Friday, April 16, 2010
The Lighthouse Land
Author: Adrian McKinty
Publisher: Amulet Books, Harry N. Abrams
Genre: YA Science Fiction
This book is about Jamie, a boy with many problems, who moves to a small island off Ireland and discovers a contraption that sends him across galaxies to another planet, where he has to help the inhabitants survive an attack by their barbarian neighbors.
I liked how the initial concept of the transportation device is based on ancient Irish myths, and Irish history is incorporated into the backstory. But on the whole, I was quite disappointed with the book.
The most jarring part, which forced me to stop, take myself out of the story, and re-read passages time after time is the author's constant use of fragments. Now, I know that there's a rule about breaking rules, and that is that you need to know the rules before you are allowed to break them consciously. McKinty, though, uses fragments in ways and places that don't make much sense and leave the reader hanging, waiting for the completion of the thought.
The actual story itself is lacking a bit also. The first few chapters are simply backstory, which has no real impact on the "meat" of the story, the adventure on another planet. The science fiction part of it is marginalized, and the way the contraption works is explained very simply and quickly. In fact, most things that need explanation are explained quickly, usually by Ramsay, Jamie's new friend in Ireland. The inclusion of exposition as events unfold is not at all subtle and is just stated outright. The rule of "show, don't tell" is violated many times. The development of the relationship between Jamie and Wishaway, the alien girl, happens within one paragraph! That whole storyline is filled with cliches, and I found the whole thing awkward. I found that there are some contradictions in the telling and showing of the story as well. For example, the author states in the narrative that Jamie is the leader, the natural leader. But in fact, in the actual events, Ramsay is the one coming up with ideas, giving orders, and generally doing the leading!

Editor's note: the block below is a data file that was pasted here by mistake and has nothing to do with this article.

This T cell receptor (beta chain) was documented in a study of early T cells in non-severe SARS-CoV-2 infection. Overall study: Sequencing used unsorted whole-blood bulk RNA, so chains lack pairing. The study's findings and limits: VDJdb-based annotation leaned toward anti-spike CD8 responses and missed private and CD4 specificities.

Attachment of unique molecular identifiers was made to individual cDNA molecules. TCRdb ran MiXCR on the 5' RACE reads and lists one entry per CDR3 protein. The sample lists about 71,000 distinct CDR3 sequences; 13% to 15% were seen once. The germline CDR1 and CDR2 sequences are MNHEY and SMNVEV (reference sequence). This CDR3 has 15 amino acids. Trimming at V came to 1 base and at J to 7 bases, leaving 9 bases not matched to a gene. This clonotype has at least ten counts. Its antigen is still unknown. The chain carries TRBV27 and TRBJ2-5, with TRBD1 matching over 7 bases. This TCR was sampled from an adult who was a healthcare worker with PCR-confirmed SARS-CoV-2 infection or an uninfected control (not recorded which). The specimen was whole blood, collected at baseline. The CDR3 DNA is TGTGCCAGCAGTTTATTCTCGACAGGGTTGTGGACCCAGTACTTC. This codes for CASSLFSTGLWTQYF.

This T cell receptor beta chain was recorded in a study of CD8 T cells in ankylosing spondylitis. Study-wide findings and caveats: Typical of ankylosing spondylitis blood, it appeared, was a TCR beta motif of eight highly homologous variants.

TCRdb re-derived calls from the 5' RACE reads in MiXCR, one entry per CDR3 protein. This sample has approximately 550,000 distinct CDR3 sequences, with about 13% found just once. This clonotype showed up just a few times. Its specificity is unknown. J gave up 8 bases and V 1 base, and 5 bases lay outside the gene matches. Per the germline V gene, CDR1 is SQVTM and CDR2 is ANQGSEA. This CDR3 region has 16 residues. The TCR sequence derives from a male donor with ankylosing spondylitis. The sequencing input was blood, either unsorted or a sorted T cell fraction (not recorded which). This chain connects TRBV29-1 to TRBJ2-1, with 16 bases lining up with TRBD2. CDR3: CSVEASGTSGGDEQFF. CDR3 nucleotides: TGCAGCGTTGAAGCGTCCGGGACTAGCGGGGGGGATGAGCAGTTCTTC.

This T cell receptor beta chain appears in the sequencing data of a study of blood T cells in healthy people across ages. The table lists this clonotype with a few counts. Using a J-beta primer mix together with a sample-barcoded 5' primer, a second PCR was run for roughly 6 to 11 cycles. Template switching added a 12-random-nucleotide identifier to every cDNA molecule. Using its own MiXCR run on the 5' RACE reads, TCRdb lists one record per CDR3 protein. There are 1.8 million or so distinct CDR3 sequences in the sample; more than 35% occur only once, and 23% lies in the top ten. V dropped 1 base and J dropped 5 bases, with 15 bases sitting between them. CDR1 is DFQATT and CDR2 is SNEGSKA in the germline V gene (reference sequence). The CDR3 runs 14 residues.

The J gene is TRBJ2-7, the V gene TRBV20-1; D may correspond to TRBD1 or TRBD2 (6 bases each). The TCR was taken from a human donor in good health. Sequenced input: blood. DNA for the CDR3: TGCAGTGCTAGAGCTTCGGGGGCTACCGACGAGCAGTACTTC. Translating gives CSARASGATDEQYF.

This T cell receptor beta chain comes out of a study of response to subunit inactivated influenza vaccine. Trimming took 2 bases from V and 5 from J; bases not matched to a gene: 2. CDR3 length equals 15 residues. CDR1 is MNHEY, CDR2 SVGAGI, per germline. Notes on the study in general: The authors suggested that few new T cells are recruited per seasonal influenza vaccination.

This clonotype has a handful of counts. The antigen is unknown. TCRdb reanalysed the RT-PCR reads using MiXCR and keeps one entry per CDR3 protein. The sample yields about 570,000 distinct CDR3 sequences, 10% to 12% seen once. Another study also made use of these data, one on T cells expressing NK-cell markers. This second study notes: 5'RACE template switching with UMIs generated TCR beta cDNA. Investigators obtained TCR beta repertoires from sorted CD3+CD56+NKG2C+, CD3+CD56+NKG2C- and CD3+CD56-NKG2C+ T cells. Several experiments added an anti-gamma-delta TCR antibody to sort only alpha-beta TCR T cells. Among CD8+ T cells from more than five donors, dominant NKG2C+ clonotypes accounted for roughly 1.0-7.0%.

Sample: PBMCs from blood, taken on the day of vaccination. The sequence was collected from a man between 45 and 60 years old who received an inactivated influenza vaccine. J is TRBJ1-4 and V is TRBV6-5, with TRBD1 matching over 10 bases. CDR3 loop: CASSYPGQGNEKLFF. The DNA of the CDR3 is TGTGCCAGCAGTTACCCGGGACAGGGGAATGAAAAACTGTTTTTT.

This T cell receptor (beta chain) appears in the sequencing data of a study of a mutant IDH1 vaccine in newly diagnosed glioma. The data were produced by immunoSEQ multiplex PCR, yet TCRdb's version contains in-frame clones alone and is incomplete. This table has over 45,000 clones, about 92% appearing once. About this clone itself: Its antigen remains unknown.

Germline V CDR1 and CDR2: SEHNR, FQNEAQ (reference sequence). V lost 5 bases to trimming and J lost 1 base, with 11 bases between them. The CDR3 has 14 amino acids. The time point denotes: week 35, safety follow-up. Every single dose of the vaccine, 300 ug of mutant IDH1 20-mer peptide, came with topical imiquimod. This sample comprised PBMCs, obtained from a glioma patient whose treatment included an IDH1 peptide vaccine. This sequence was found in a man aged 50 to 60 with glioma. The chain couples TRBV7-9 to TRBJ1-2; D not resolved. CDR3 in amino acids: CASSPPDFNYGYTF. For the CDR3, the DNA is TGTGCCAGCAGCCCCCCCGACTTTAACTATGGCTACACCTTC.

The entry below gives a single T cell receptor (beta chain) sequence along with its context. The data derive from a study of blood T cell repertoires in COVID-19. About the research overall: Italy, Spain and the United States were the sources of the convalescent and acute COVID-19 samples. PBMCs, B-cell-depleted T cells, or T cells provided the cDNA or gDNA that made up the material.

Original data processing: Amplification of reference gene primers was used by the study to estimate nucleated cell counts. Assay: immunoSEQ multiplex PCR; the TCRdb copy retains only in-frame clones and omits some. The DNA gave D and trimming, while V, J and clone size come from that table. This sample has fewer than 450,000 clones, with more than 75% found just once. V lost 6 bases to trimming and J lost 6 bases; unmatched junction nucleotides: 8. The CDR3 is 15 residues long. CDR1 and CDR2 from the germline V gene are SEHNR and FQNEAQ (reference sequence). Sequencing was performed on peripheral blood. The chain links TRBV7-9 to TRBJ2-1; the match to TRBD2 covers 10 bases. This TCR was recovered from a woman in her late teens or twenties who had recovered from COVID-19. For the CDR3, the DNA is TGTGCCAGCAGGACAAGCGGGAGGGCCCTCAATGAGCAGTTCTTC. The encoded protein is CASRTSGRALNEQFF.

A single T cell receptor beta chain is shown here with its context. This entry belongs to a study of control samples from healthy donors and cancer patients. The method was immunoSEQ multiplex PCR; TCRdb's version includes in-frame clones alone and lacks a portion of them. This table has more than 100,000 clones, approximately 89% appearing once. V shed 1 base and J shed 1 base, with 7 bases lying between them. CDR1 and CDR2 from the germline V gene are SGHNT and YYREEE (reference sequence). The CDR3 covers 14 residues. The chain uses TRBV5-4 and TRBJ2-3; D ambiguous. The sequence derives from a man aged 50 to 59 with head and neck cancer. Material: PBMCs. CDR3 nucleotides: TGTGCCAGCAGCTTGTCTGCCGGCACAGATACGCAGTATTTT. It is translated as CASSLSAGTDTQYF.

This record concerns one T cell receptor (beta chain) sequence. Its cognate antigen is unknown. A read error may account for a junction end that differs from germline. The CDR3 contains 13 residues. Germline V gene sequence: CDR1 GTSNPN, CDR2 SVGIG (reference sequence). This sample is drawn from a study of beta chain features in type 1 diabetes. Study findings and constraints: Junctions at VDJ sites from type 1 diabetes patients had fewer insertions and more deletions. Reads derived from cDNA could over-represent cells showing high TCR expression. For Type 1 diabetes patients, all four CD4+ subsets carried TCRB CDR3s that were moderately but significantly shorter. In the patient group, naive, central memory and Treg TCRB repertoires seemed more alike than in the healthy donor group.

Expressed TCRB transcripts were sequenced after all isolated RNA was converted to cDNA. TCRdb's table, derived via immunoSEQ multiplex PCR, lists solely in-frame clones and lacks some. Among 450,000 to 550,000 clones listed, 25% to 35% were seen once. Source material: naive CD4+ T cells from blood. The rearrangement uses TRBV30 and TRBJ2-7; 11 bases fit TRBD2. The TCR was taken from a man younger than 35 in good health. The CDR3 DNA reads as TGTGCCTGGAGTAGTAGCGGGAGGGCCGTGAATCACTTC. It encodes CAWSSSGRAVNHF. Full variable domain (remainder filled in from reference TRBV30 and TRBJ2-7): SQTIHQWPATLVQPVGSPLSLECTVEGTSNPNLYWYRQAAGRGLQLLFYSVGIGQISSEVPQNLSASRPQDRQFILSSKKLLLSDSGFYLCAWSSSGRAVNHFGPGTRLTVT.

The constant switch of points of view is also quite confusing. On one page, the point of view can switch between Jamie, Ramsay, Wishaway, and Callaway with no warning or indication of the change. Although of course it is possible to tell a story using multiple points of view, there has to be a reason to switch and the reader has to be notified when a change is coming, neither of which requirements this book fulfills.
On the whole, I got the feeling that this book is actually still in the manuscript stage and needs a couple more rewrites to improve it. This is the first book of a trilogy, and I'm not going to be reading the next two books.